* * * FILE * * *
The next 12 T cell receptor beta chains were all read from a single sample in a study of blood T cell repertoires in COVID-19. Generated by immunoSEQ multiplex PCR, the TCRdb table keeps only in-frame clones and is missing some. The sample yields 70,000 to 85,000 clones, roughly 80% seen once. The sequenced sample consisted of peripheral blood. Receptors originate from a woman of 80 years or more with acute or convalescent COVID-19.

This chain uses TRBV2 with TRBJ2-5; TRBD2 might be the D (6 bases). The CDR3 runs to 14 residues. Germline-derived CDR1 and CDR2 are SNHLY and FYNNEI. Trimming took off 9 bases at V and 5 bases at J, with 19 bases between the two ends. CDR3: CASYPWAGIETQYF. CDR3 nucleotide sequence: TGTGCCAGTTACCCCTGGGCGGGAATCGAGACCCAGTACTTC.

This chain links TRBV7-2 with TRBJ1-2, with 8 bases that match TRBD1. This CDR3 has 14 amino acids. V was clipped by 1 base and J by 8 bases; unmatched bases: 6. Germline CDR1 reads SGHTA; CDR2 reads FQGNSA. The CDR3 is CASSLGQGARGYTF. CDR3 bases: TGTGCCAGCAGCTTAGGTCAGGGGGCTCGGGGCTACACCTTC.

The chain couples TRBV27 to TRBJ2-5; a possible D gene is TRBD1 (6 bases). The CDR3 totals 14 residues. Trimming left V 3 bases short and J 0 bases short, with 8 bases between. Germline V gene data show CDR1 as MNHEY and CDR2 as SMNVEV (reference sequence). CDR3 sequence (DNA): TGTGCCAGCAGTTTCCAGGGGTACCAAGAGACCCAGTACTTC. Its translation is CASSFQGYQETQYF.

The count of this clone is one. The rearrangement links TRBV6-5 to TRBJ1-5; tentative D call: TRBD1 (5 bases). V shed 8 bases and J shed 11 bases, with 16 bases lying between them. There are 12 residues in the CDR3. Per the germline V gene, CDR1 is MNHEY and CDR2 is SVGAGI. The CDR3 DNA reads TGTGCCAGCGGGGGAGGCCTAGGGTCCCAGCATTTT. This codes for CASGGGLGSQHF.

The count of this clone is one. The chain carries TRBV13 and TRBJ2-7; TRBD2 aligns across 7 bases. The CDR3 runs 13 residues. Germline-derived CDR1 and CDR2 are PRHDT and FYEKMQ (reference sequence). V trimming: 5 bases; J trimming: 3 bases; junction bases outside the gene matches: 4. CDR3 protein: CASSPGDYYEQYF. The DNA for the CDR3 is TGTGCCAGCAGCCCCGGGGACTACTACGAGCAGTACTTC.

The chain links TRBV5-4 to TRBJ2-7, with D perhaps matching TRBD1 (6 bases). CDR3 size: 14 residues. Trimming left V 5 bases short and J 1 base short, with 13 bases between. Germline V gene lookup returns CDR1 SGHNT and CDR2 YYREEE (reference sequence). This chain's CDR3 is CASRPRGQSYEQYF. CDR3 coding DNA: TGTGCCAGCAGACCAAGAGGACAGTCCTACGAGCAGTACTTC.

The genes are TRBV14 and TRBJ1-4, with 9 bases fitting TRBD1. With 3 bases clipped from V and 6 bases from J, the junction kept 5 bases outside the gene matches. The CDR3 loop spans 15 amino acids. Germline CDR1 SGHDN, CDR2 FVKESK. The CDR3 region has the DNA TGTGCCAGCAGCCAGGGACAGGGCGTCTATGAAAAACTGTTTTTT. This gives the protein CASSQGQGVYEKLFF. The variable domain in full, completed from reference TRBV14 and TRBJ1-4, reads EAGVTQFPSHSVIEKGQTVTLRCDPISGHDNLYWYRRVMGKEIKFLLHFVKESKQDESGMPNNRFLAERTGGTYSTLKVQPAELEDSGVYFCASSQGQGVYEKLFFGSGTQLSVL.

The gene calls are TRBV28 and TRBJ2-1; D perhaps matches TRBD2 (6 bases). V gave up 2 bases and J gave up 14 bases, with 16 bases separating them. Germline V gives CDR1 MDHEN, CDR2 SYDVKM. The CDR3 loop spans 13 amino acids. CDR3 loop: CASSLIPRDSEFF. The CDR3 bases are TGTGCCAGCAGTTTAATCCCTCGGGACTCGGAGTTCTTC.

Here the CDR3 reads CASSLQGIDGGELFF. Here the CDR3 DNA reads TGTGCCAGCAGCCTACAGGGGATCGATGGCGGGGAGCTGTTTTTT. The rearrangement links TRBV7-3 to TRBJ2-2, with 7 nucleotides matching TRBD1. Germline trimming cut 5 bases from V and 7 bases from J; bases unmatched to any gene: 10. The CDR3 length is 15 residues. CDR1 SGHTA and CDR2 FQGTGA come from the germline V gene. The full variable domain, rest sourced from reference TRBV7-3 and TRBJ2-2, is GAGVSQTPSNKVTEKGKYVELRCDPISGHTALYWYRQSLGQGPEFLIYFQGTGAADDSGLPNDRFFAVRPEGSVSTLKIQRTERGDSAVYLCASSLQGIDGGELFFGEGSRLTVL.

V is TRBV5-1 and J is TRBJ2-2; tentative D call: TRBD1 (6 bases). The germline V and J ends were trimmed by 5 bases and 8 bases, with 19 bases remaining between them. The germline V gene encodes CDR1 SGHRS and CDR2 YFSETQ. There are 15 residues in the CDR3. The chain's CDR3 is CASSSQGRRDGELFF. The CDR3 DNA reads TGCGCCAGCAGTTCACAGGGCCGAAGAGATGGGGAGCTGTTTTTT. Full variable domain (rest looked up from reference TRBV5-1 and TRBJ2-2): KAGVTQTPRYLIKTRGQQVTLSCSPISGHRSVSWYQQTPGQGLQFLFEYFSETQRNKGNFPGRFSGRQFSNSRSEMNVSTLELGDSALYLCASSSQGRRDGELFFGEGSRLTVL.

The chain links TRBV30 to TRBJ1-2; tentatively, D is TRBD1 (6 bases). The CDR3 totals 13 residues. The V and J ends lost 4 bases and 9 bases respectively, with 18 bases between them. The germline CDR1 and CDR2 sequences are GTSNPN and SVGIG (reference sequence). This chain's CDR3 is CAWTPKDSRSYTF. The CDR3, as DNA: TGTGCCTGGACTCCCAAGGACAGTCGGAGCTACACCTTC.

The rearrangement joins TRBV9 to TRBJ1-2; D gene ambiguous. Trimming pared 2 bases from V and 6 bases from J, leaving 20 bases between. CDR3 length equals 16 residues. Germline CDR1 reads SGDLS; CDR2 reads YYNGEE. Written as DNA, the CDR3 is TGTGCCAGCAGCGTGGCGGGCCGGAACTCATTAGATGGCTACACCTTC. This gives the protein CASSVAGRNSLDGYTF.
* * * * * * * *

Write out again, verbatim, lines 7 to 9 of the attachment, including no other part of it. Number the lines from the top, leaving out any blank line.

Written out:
The chain links TRBV5-4 to TRBJ2-7, with D perhaps matching TRBD1 (6 bases). CDR3 size: 14 residues. Trimming left V 5 bases short and J 1 base short, with 13 bases between. Germline V gene lookup returns CDR1 SGHNT and CDR2 YYREEE (reference sequence). This chain's CDR3 is CASRPRGQSYEQYF. CDR3 coding DNA: TGTGCCAGCAGACCAAGAGGACAGTCCTACGAGCAGTACTTC.

The genes are TRBV14 and TRBJ1-4, with 9 bases fitting TRBD1. With 3 bases clipped from V and 6 bases from J, the junction kept 5 bases outside the gene matches. The CDR3 loop spans 15 amino acids. Germline CDR1 SGHDN, CDR2 FVKESK. The CDR3 region has the DNA TGTGCCAGCAGCCAGGGACAGGGCGTCTATGAAAAACTGTTTTTT. This gives the protein CASSQGQGVYEKLFF. The variable domain in full, completed from reference TRBV14 and TRBJ1-4, reads EAGVTQFPSHSVIEKGQTVTLRCDPISGHDNLYWYRRVMGKEIKFLLHFVKESKQDESGMPNNRFLAERTGGTYSTLKVQPAELEDSGVYFCASSQGQGVYEKLFFGSGTQLSVL.

The gene calls are TRBV28 and TRBJ2-1; D perhaps matches TRBD2 (6 bases). V gave up 2 bases and J gave up 14 bases, with 16 bases separating them. Germline V gives CDR1 MDHEN, CDR2 SYDVKM. The CDR3 loop spans 13 amino acids. CDR3 loop: CASSLIPRDSEFF. The CDR3 bases are TGTGCCAGCAGTTTAATCCCTCGGGACTCGGAGTTCTTC.